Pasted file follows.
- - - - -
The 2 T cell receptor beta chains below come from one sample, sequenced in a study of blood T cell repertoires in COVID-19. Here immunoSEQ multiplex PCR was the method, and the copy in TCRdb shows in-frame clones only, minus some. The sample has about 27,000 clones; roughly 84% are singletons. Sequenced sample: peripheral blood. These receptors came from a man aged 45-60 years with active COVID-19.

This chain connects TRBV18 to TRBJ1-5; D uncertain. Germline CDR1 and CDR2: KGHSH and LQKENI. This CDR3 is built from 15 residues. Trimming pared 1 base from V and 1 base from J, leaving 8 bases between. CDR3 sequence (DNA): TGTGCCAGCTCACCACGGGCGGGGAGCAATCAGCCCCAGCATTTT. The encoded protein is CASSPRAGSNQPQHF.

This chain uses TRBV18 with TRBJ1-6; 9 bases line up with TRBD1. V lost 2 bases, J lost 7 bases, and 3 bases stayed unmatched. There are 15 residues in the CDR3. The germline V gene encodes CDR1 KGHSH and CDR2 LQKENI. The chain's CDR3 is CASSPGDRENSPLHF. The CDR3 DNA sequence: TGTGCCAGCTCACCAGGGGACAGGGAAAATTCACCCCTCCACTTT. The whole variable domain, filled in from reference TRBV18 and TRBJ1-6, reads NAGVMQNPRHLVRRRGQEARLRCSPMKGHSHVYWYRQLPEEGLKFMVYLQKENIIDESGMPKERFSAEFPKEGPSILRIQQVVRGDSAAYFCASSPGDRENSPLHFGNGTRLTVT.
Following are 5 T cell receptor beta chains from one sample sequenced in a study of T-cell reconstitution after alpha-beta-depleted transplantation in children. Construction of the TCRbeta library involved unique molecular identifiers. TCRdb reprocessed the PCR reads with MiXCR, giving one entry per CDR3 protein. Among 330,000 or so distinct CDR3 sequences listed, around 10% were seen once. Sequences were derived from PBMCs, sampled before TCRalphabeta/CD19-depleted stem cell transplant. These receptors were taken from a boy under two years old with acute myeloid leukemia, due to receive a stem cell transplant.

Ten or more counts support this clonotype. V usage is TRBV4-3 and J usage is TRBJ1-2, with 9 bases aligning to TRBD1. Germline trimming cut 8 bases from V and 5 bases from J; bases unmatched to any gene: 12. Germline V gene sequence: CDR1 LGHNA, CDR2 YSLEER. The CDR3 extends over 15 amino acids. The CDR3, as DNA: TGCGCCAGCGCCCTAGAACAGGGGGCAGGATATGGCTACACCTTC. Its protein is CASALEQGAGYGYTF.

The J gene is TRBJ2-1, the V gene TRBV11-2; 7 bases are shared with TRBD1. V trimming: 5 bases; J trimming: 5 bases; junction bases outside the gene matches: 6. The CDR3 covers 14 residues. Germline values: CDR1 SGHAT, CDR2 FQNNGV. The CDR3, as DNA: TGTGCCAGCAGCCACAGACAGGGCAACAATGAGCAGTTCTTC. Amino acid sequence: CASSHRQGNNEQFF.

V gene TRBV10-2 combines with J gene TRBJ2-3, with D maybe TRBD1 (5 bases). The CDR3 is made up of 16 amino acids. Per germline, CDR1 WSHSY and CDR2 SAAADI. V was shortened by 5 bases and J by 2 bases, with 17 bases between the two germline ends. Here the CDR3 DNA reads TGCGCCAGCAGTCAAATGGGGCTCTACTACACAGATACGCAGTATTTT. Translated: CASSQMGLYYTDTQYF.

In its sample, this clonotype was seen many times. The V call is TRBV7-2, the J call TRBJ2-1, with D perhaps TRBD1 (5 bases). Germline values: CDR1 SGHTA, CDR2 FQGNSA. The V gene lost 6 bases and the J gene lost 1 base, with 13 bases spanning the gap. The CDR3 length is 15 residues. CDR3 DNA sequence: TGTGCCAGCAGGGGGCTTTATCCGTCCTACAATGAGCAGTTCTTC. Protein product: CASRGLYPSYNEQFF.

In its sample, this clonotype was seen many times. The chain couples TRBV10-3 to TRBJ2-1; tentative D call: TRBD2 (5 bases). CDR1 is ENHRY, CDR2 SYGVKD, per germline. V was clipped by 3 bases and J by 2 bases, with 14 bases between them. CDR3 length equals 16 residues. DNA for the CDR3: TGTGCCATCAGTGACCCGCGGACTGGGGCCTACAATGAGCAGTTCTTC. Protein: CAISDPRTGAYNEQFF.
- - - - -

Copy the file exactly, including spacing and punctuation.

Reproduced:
The 2 T cell receptor beta chains below come from one sample, sequenced in a study of blood T cell repertoires in COVID-19. Here immunoSEQ multiplex PCR was the method, and the copy in TCRdb shows in-frame clones only, minus some. The sample has about 27,000 clones; roughly 84% are singletons. Sequenced sample: peripheral blood. These receptors came from a man aged 45-60 years with active COVID-19.

This chain connects TRBV18 to TRBJ1-5; D uncertain. Germline CDR1 and CDR2: KGHSH and LQKENI. This CDR3 is built from 15 residues. Trimming pared 1 base from V and 1 base from J, leaving 8 bases between. CDR3 sequence (DNA): TGTGCCAGCTCACCACGGGCGGGGAGCAATCAGCCCCAGCATTTT. The encoded protein is CASSPRAGSNQPQHF.

This chain uses TRBV18 with TRBJ1-6; 9 bases line up with TRBD1. V lost 2 bases, J lost 7 bases, and 3 bases stayed unmatched. There are 15 residues in the CDR3. The germline V gene encodes CDR1 KGHSH and CDR2 LQKENI. The chain's CDR3 is CASSPGDRENSPLHF. The CDR3 DNA sequence: TGTGCCAGCTCACCAGGGGACAGGGAAAATTCACCCCTCCACTTT. The whole variable domain, filled in from reference TRBV18 and TRBJ1-6, reads NAGVMQNPRHLVRRRGQEARLRCSPMKGHSHVYWYRQLPEEGLKFMVYLQKENIIDESGMPKERFSAEFPKEGPSILRIQQVVRGDSAAYFCASSPGDRENSPLHFGNGTRLTVT.
Following are 5 T cell receptor beta chains from one sample sequenced in a study of T-cell reconstitution after alpha-beta-depleted transplantation in children. Construction of the TCRbeta library involved unique molecular identifiers. TCRdb reprocessed the PCR reads with MiXCR, giving one entry per CDR3 protein. Among 330,000 or so distinct CDR3 sequences listed, around 10% were seen once. Sequences were derived from PBMCs, sampled before TCRalphabeta/CD19-depleted stem cell transplant. These receptors were taken from a boy under two years old with acute myeloid leukemia, due to receive a stem cell transplant.

Ten or more counts support this clonotype. V usage is TRBV4-3 and J usage is TRBJ1-2, with 9 bases aligning to TRBD1. Germline trimming cut 8 bases from V and 5 bases from J; bases unmatched to any gene: 12. Germline V gene sequence: CDR1 LGHNA, CDR2 YSLEER. The CDR3 extends over 15 amino acids. The CDR3, as DNA: TGCGCCAGCGCCCTAGAACAGGGGGCAGGATATGGCTACACCTTC. Its protein is CASALEQGAGYGYTF.

The J gene is TRBJ2-1, the V gene TRBV11-2; 7 bases are shared with TRBD1. V trimming: 5 bases; J trimming: 5 bases; junction bases outside the gene matches: 6. The CDR3 covers 14 residues. Germline values: CDR1 SGHAT, CDR2 FQNNGV. The CDR3, as DNA: TGTGCCAGCAGCCACAGACAGGGCAACAATGAGCAGTTCTTC. Amino acid sequence: CASSHRQGNNEQFF.

V gene TRBV10-2 combines with J gene TRBJ2-3, with D maybe TRBD1 (5 bases). The CDR3 is made up of 16 amino acids. Per germline, CDR1 WSHSY and CDR2 SAAADI. V was shortened by 5 bases and J by 2 bases, with 17 bases between the two germline ends. Here the CDR3 DNA reads TGCGCCAGCAGTCAAATGGGGCTCTACTACACAGATACGCAGTATTTT. Translated: CASSQMGLYYTDTQYF.

In its sample, this clonotype was seen many times. The V call is TRBV7-2, the J call TRBJ2-1, with D perhaps TRBD1 (5 bases). Germline values: CDR1 SGHTA, CDR2 FQGNSA. The V gene lost 6 bases and the J gene lost 1 base, with 13 bases spanning the gap. The CDR3 length is 15 residues. CDR3 DNA sequence: TGTGCCAGCAGGGGGCTTTATCCGTCCTACAATGAGCAGTTCTTC. Protein product: CASRGLYPSYNEQFF.

In its sample, this clonotype was seen many times. The chain couples TRBV10-3 to TRBJ2-1; tentative D call: TRBD2 (5 bases). CDR1 is ENHRY, CDR2 SYGVKD, per germline. V was clipped by 3 bases and J by 2 bases, with 14 bases between them. CDR3 length equals 16 residues. DNA for the CDR3: TGTGCCATCAGTGACCCGCGGACTGGGGCCTACAATGAGCAGTTCTTC. Protein: CAISDPRTGAYNEQFF.